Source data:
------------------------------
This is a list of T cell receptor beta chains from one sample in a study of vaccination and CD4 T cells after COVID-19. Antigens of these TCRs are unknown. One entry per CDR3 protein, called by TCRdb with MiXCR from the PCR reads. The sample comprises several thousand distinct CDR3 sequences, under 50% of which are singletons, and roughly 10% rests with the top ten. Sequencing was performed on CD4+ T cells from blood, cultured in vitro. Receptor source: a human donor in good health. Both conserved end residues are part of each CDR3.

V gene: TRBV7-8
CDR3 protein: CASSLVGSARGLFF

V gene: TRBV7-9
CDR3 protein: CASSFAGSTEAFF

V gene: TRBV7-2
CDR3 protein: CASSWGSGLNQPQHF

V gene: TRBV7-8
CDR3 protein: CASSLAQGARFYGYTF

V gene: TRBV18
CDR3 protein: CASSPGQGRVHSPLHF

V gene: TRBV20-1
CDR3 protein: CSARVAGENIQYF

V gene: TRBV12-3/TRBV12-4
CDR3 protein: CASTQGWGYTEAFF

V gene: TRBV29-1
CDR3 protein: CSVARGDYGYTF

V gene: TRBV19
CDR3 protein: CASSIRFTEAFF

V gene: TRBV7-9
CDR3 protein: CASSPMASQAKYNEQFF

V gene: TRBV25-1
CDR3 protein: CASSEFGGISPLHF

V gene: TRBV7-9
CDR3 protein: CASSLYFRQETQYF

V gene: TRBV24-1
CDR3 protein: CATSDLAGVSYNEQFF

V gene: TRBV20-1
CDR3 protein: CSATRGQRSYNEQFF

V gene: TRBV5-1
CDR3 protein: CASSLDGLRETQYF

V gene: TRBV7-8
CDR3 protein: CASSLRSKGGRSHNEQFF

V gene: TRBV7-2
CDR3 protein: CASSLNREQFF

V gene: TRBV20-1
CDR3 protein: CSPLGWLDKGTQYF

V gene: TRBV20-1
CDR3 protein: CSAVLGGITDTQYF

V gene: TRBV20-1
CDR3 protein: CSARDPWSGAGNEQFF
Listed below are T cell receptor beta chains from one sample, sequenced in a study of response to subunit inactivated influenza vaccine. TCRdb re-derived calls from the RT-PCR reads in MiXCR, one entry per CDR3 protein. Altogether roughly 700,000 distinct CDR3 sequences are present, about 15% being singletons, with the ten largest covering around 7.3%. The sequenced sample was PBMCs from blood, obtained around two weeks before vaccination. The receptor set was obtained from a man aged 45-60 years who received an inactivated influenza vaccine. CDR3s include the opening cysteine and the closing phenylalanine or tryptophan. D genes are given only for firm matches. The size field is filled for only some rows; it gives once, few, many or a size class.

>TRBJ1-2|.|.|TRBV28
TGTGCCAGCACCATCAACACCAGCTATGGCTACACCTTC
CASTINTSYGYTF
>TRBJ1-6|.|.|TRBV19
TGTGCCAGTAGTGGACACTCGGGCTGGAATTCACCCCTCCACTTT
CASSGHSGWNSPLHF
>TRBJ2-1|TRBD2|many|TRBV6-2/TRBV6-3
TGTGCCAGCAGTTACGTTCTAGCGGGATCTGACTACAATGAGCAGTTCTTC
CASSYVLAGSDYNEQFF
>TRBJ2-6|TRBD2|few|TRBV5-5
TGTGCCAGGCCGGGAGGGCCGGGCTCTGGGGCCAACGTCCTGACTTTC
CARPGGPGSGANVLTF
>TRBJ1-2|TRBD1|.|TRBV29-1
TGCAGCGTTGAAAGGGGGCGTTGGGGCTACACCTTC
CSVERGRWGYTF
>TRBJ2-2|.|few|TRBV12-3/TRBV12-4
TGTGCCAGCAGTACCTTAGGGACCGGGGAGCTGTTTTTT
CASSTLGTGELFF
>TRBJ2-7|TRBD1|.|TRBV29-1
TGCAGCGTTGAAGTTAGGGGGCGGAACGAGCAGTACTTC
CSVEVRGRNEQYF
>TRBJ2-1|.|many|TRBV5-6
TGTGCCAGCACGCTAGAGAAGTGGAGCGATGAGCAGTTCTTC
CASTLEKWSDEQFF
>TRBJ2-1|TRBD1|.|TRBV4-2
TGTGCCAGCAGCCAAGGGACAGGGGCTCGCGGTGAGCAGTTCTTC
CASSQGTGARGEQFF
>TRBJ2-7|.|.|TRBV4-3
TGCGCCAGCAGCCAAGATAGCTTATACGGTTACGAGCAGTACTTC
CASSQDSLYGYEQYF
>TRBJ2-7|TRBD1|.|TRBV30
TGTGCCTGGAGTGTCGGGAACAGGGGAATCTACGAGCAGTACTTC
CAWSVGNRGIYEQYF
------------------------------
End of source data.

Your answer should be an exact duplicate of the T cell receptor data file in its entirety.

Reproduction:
This is a list of T cell receptor beta chains from one sample in a study of vaccination and CD4 T cells after COVID-19. Antigens of these TCRs are unknown. One entry per CDR3 protein, called by TCRdb with MiXCR from the PCR reads. The sample comprises several thousand distinct CDR3 sequences, under 50% of which are singletons, and roughly 10% rests with the top ten. Sequencing was performed on CD4+ T cells from blood, cultured in vitro. Receptor source: a human donor in good health. Both conserved end residues are part of each CDR3.

V gene: TRBV7-8
CDR3 protein: CASSLVGSARGLFF

V gene: TRBV7-9
CDR3 protein: CASSFAGSTEAFF

V gene: TRBV7-2
CDR3 protein: CASSWGSGLNQPQHF

V gene: TRBV7-8
CDR3 protein: CASSLAQGARFYGYTF

V gene: TRBV18
CDR3 protein: CASSPGQGRVHSPLHF

V gene: TRBV20-1
CDR3 protein: CSARVAGENIQYF

V gene: TRBV12-3/TRBV12-4
CDR3 protein: CASTQGWGYTEAFF

V gene: TRBV29-1
CDR3 protein: CSVARGDYGYTF

V gene: TRBV19
CDR3 protein: CASSIRFTEAFF

V gene: TRBV7-9
CDR3 protein: CASSPMASQAKYNEQFF

V gene: TRBV25-1
CDR3 protein: CASSEFGGISPLHF

V gene: TRBV7-9
CDR3 protein: CASSLYFRQETQYF

V gene: TRBV24-1
CDR3 protein: CATSDLAGVSYNEQFF

V gene: TRBV20-1
CDR3 protein: CSATRGQRSYNEQFF

V gene: TRBV5-1
CDR3 protein: CASSLDGLRETQYF

V gene: TRBV7-8
CDR3 protein: CASSLRSKGGRSHNEQFF

V gene: TRBV7-2
CDR3 protein: CASSLNREQFF

V gene: TRBV20-1
CDR3 protein: CSPLGWLDKGTQYF

V gene: TRBV20-1
CDR3 protein: CSAVLGGITDTQYF

V gene: TRBV20-1
CDR3 protein: CSARDPWSGAGNEQFF
Listed below are T cell receptor beta chains from one sample, sequenced in a study of response to subunit inactivated influenza vaccine. TCRdb re-derived calls from the RT-PCR reads in MiXCR, one entry per CDR3 protein. Altogether roughly 700,000 distinct CDR3 sequences are present, about 15% being singletons, with the ten largest covering around 7.3%. The sequenced sample was PBMCs from blood, obtained around two weeks before vaccination. The receptor set was obtained from a man aged 45-60 years who received an inactivated influenza vaccine. CDR3s include the opening cysteine and the closing phenylalanine or tryptophan. D genes are given only for firm matches. The size field is filled for only some rows; it gives once, few, many or a size class.

>TRBJ1-2|.|.|TRBV28
TGTGCCAGCACCATCAACACCAGCTATGGCTACACCTTC
CASTINTSYGYTF
>TRBJ1-6|.|.|TRBV19
TGTGCCAGTAGTGGACACTCGGGCTGGAATTCACCCCTCCACTTT
CASSGHSGWNSPLHF
>TRBJ2-1|TRBD2|many|TRBV6-2/TRBV6-3
TGTGCCAGCAGTTACGTTCTAGCGGGATCTGACTACAATGAGCAGTTCTTC
CASSYVLAGSDYNEQFF
>TRBJ2-6|TRBD2|few|TRBV5-5
TGTGCCAGGCCGGGAGGGCCGGGCTCTGGGGCCAACGTCCTGACTTTC
CARPGGPGSGANVLTF
>TRBJ1-2|TRBD1|.|TRBV29-1
TGCAGCGTTGAAAGGGGGCGTTGGGGCTACACCTTC
CSVERGRWGYTF
>TRBJ2-2|.|few|TRBV12-3/TRBV12-4
TGTGCCAGCAGTACCTTAGGGACCGGGGAGCTGTTTTTT
CASSTLGTGELFF
>TRBJ2-7|TRBD1|.|TRBV29-1
TGCAGCGTTGAAGTTAGGGGGCGGAACGAGCAGTACTTC
CSVEVRGRNEQYF
>TRBJ2-1|.|many|TRBV5-6
TGTGCCAGCACGCTAGAGAAGTGGAGCGATGAGCAGTTCTTC
CASTLEKWSDEQFF
>TRBJ2-1|TRBD1|.|TRBV4-2
TGTGCCAGCAGCCAAGGGACAGGGGCTCGCGGTGAGCAGTTCTTC
CASSQGTGARGEQFF
>TRBJ2-7|.|.|TRBV4-3
TGCGCCAGCAGCCAAGATAGCTTATACGGTTACGAGCAGTACTTC
CASSQDSLYGYEQYF
>TRBJ2-7|TRBD1|.|TRBV30
TGTGCCTGGAGTGTCGGGAACAGGGGAATCTACGAGCAGTACTTC
CAWSVGNRGIYEQYF